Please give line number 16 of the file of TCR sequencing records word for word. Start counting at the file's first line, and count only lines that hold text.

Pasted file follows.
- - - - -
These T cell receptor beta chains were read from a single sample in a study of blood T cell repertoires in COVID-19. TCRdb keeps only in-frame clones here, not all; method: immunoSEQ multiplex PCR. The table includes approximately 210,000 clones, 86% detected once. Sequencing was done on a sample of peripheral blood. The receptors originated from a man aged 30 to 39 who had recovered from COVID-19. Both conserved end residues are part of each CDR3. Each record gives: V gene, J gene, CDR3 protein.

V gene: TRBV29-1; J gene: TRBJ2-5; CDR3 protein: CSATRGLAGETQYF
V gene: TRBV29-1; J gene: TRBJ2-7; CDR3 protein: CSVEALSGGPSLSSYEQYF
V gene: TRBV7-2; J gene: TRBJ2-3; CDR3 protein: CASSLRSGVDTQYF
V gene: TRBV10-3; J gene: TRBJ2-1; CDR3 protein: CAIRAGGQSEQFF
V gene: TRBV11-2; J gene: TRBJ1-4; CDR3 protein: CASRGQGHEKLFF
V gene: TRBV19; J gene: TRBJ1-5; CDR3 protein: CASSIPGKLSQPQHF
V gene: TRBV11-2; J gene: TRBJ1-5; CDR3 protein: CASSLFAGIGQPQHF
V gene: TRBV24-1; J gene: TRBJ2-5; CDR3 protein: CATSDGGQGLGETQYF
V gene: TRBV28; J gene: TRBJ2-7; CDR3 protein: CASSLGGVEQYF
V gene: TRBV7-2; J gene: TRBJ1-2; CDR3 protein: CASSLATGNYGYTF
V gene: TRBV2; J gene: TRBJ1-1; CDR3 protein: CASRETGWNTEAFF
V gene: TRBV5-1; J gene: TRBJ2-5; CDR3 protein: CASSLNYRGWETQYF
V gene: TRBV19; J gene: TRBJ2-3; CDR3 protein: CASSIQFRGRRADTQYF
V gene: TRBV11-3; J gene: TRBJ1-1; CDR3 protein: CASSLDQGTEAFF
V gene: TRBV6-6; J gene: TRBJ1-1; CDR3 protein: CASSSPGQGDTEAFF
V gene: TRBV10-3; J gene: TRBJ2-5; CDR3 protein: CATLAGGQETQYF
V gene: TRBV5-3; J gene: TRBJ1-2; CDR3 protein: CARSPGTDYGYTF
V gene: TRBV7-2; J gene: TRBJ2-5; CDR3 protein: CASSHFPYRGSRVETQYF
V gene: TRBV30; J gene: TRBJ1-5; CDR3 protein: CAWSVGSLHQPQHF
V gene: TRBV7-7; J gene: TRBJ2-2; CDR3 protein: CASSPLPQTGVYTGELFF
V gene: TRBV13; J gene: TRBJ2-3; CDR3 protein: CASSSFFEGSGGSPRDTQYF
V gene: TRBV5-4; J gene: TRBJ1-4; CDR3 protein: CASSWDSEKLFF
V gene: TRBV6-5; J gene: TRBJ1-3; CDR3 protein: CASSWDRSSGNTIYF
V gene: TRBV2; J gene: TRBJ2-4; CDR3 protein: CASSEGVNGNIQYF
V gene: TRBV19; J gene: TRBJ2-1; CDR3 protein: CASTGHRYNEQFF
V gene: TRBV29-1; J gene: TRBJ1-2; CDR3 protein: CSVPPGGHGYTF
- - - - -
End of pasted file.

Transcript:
V gene: TRBV6-6; J gene: TRBJ1-1; CDR3 protein: CASSSPGQGDTEAFF